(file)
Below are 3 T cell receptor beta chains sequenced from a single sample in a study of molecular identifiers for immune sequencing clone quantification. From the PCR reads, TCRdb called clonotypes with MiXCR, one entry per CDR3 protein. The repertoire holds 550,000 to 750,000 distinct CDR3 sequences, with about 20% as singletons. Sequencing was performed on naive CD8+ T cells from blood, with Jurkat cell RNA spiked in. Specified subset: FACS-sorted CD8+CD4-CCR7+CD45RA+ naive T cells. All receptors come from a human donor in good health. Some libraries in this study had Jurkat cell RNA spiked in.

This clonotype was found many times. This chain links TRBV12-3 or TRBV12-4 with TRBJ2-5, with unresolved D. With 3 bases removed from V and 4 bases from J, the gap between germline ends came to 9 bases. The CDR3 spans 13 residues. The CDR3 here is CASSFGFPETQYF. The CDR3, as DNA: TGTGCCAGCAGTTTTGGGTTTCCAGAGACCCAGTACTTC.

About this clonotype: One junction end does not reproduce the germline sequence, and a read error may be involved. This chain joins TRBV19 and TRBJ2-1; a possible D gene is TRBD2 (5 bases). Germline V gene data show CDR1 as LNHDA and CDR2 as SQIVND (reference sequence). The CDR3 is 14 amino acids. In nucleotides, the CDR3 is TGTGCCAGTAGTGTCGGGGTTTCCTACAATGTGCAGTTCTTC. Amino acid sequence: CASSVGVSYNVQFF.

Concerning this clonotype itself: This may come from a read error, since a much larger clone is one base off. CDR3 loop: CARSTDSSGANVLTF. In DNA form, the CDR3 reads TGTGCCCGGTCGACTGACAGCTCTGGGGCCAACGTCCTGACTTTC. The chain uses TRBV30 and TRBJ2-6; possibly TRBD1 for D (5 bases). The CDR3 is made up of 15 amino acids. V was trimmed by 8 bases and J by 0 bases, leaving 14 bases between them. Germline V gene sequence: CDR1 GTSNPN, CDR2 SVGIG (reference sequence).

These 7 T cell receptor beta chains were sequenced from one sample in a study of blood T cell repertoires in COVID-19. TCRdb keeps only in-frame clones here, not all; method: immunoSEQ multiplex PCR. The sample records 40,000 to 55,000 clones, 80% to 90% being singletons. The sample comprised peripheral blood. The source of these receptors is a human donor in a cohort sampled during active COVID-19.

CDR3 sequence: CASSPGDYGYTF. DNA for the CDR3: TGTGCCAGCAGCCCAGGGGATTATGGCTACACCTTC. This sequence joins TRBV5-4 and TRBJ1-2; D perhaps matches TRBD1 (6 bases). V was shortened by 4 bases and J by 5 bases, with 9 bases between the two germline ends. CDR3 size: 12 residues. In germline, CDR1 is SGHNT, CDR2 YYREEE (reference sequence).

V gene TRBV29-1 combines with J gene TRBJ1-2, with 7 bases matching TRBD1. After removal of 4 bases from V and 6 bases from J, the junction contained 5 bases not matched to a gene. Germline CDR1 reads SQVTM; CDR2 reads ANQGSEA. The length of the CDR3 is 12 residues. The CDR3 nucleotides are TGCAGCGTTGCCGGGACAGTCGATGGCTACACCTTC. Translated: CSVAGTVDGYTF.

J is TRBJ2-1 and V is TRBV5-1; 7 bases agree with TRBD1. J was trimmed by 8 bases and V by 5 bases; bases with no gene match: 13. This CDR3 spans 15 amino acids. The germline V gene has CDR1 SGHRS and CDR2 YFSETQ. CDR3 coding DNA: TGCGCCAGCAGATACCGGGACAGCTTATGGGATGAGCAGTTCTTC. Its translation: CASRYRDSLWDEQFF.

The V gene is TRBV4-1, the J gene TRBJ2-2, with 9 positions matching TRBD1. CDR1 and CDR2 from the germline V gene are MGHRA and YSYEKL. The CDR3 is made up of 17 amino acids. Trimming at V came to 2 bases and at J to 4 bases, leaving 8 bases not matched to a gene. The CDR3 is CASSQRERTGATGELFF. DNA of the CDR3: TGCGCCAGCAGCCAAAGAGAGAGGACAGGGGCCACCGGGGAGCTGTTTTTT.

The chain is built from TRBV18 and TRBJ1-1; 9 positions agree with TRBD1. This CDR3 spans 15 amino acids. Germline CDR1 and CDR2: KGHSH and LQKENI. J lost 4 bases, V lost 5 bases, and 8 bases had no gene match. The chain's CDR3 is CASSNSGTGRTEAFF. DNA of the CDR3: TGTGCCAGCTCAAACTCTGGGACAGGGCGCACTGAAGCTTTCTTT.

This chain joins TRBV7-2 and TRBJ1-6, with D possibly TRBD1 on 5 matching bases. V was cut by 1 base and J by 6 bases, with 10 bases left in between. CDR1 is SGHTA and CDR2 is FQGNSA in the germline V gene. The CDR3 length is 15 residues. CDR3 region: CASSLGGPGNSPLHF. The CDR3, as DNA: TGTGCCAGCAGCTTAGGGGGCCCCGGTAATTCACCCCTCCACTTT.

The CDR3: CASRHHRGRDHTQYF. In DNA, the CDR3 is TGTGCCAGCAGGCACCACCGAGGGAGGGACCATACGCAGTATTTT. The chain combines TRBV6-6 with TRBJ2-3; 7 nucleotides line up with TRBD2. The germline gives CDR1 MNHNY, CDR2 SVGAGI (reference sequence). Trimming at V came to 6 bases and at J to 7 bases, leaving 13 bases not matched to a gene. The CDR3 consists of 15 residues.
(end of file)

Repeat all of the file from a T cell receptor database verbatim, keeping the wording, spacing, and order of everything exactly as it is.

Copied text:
Below are 3 T cell receptor beta chains sequenced from a single sample in a study of molecular identifiers for immune sequencing clone quantification. From the PCR reads, TCRdb called clonotypes with MiXCR, one entry per CDR3 protein. The repertoire holds 550,000 to 750,000 distinct CDR3 sequences, with about 20% as singletons. Sequencing was performed on naive CD8+ T cells from blood, with Jurkat cell RNA spiked in. Specified subset: FACS-sorted CD8+CD4-CCR7+CD45RA+ naive T cells. All receptors come from a human donor in good health. Some libraries in this study had Jurkat cell RNA spiked in.

This clonotype was found many times. This chain links TRBV12-3 or TRBV12-4 with TRBJ2-5, with unresolved D. With 3 bases removed from V and 4 bases from J, the gap between germline ends came to 9 bases. The CDR3 spans 13 residues. The CDR3 here is CASSFGFPETQYF. The CDR3, as DNA: TGTGCCAGCAGTTTTGGGTTTCCAGAGACCCAGTACTTC.

About this clonotype: One junction end does not reproduce the germline sequence, and a read error may be involved. This chain joins TRBV19 and TRBJ2-1; a possible D gene is TRBD2 (5 bases). Germline V gene data show CDR1 as LNHDA and CDR2 as SQIVND (reference sequence). The CDR3 is 14 amino acids. In nucleotides, the CDR3 is TGTGCCAGTAGTGTCGGGGTTTCCTACAATGTGCAGTTCTTC. Amino acid sequence: CASSVGVSYNVQFF.

Concerning this clonotype itself: This may come from a read error, since a much larger clone is one base off. CDR3 loop: CARSTDSSGANVLTF. In DNA form, the CDR3 reads TGTGCCCGGTCGACTGACAGCTCTGGGGCCAACGTCCTGACTTTC. The chain uses TRBV30 and TRBJ2-6; possibly TRBD1 for D (5 bases). The CDR3 is made up of 15 amino acids. V was trimmed by 8 bases and J by 0 bases, leaving 14 bases between them. Germline V gene sequence: CDR1 GTSNPN, CDR2 SVGIG (reference sequence).

These 7 T cell receptor beta chains were sequenced from one sample in a study of blood T cell repertoires in COVID-19. TCRdb keeps only in-frame clones here, not all; method: immunoSEQ multiplex PCR. The sample records 40,000 to 55,000 clones, 80% to 90% being singletons. The sample comprised peripheral blood. The source of these receptors is a human donor in a cohort sampled during active COVID-19.

CDR3 sequence: CASSPGDYGYTF. DNA for the CDR3: TGTGCCAGCAGCCCAGGGGATTATGGCTACACCTTC. This sequence joins TRBV5-4 and TRBJ1-2; D perhaps matches TRBD1 (6 bases). V was shortened by 4 bases and J by 5 bases, with 9 bases between the two germline ends. CDR3 size: 12 residues. In germline, CDR1 is SGHNT, CDR2 YYREEE (reference sequence).

V gene TRBV29-1 combines with J gene TRBJ1-2, with 7 bases matching TRBD1. After removal of 4 bases from V and 6 bases from J, the junction contained 5 bases not matched to a gene. Germline CDR1 reads SQVTM; CDR2 reads ANQGSEA. The length of the CDR3 is 12 residues. The CDR3 nucleotides are TGCAGCGTTGCCGGGACAGTCGATGGCTACACCTTC. Translated: CSVAGTVDGYTF.

J is TRBJ2-1 and V is TRBV5-1; 7 bases agree with TRBD1. J was trimmed by 8 bases and V by 5 bases; bases with no gene match: 13. This CDR3 spans 15 amino acids. The germline V gene has CDR1 SGHRS and CDR2 YFSETQ. CDR3 coding DNA: TGCGCCAGCAGATACCGGGACAGCTTATGGGATGAGCAGTTCTTC. Its translation: CASRYRDSLWDEQFF.

The V gene is TRBV4-1, the J gene TRBJ2-2, with 9 positions matching TRBD1. CDR1 and CDR2 from the germline V gene are MGHRA and YSYEKL. The CDR3 is made up of 17 amino acids. Trimming at V came to 2 bases and at J to 4 bases, leaving 8 bases not matched to a gene. The CDR3 is CASSQRERTGATGELFF. DNA of the CDR3: TGCGCCAGCAGCCAAAGAGAGAGGACAGGGGCCACCGGGGAGCTGTTTTTT.

The chain is built from TRBV18 and TRBJ1-1; 9 positions agree with TRBD1. This CDR3 spans 15 amino acids. Germline CDR1 and CDR2: KGHSH and LQKENI. J lost 4 bases, V lost 5 bases, and 8 bases had no gene match. The chain's CDR3 is CASSNSGTGRTEAFF. DNA of the CDR3: TGTGCCAGCTCAAACTCTGGGACAGGGCGCACTGAAGCTTTCTTT.

This chain joins TRBV7-2 and TRBJ1-6, with D possibly TRBD1 on 5 matching bases. V was cut by 1 base and J by 6 bases, with 10 bases left in between. CDR1 is SGHTA and CDR2 is FQGNSA in the germline V gene. The CDR3 length is 15 residues. CDR3 region: CASSLGGPGNSPLHF. The CDR3, as DNA: TGTGCCAGCAGCTTAGGGGGCCCCGGTAATTCACCCCTCCACTTT.

The CDR3: CASRHHRGRDHTQYF. In DNA, the CDR3 is TGTGCCAGCAGGCACCACCGAGGGAGGGACCATACGCAGTATTTT. The chain combines TRBV6-6 with TRBJ2-3; 7 nucleotides line up with TRBD2. The germline gives CDR1 MNHNY, CDR2 SVGAGI (reference sequence). Trimming at V came to 6 bases and at J to 7 bases, leaving 13 bases not matched to a gene. The CDR3 consists of 15 residues.